If you’ve ever stopped off at an alpine hut in summer for a snack of bread, cheese and butter, you’ll probably have noticed that the butter is yellower than the kind you usually find in the fridge. The slightly golden hue is not a trick of the light, nor is it down to the butter starting to go off already since the alpine hut does not have a fridge. Quite the opposite in fact, it’s especially fresh and tasty.
This change in colour is down to what the cows eat. Once they are let out onto green pastures again in April, the cows start to eat fresh grass instead of the dry hay they get in winter. This fresh grass contains a natural plant pigment – beta carotene – which is found in orange and yellow fruits and vegetables such as carrots (Latin: carota), in dark-green vegetables and of course also in grasses.
“Butter is yellower in the summer than in the winter because of the beta carotene.”
Pigment is lost during drying
Grass-fed cows produce milk that contains beta carotene, which is fat-soluble and thus accumulates in the milk fat, giving it a yellow tinge. In winter, cows mainly feed on hay, which although made from the same grass contains less beta carotene because this pigment breaks down during the drying process. That’s why butter is yellower in summer than in winter.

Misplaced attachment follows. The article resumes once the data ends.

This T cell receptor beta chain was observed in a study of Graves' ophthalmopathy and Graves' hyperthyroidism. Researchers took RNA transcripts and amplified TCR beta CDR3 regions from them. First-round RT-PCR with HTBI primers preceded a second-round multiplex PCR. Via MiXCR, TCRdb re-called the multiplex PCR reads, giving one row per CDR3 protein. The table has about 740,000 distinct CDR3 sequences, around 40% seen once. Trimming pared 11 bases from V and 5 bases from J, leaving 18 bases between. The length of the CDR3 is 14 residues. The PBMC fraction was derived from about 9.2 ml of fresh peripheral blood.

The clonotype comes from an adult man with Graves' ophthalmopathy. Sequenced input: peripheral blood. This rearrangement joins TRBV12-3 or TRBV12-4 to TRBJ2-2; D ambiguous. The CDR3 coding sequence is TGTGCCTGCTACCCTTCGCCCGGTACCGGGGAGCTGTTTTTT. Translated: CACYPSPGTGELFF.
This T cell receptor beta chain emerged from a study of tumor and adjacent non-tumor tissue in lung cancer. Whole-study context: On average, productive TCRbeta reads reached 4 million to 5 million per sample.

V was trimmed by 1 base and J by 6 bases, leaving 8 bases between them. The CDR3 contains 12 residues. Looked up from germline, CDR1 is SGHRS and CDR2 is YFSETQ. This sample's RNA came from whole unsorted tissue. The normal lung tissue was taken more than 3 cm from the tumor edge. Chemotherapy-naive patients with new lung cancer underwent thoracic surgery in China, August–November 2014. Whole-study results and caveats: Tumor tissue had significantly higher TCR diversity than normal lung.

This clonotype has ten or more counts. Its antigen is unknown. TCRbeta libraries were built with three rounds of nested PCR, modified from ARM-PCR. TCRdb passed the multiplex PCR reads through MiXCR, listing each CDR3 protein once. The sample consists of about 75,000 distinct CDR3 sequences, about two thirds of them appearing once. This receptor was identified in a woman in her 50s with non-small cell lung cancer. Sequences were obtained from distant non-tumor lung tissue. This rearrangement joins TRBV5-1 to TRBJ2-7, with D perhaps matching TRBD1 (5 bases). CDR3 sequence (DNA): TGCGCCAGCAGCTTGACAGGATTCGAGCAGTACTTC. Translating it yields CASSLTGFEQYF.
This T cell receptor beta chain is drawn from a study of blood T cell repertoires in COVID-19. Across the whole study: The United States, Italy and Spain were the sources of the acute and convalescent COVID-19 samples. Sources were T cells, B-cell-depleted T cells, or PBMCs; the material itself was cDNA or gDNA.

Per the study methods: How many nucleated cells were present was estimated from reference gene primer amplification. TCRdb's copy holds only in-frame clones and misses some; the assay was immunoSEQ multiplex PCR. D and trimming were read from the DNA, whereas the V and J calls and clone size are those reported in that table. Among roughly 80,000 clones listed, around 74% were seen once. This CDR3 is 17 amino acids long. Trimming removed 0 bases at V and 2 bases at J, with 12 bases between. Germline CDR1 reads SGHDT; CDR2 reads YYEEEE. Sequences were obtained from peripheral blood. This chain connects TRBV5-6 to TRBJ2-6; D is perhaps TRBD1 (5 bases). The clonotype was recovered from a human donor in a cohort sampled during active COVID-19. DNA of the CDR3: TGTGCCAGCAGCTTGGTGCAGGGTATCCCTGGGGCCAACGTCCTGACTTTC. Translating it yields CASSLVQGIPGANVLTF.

“Creamier” summer milk?
But does summer milk taste better than winter milk? There are those who claim that milk from cows that grazed on fresh grass is “creamier” and “richer”. But that’s not the case at all. The taste is every bit as exquisite no matter what the season.
Yellow alpine cheese
By the way: alpine cheese is always a beautiful yellow colour too, since it is only produced in summer. Kaltbach Engadiner Bergkäse is not actually an alpine cheese, even though the cows graze at around 2,000 metres above sea level. It does have a similar character, however, and is also matured for several months in the sandstone caves of Kaltbach. Plus it’s absolutely delicious, regardless of whether it is made with summer or winter milk.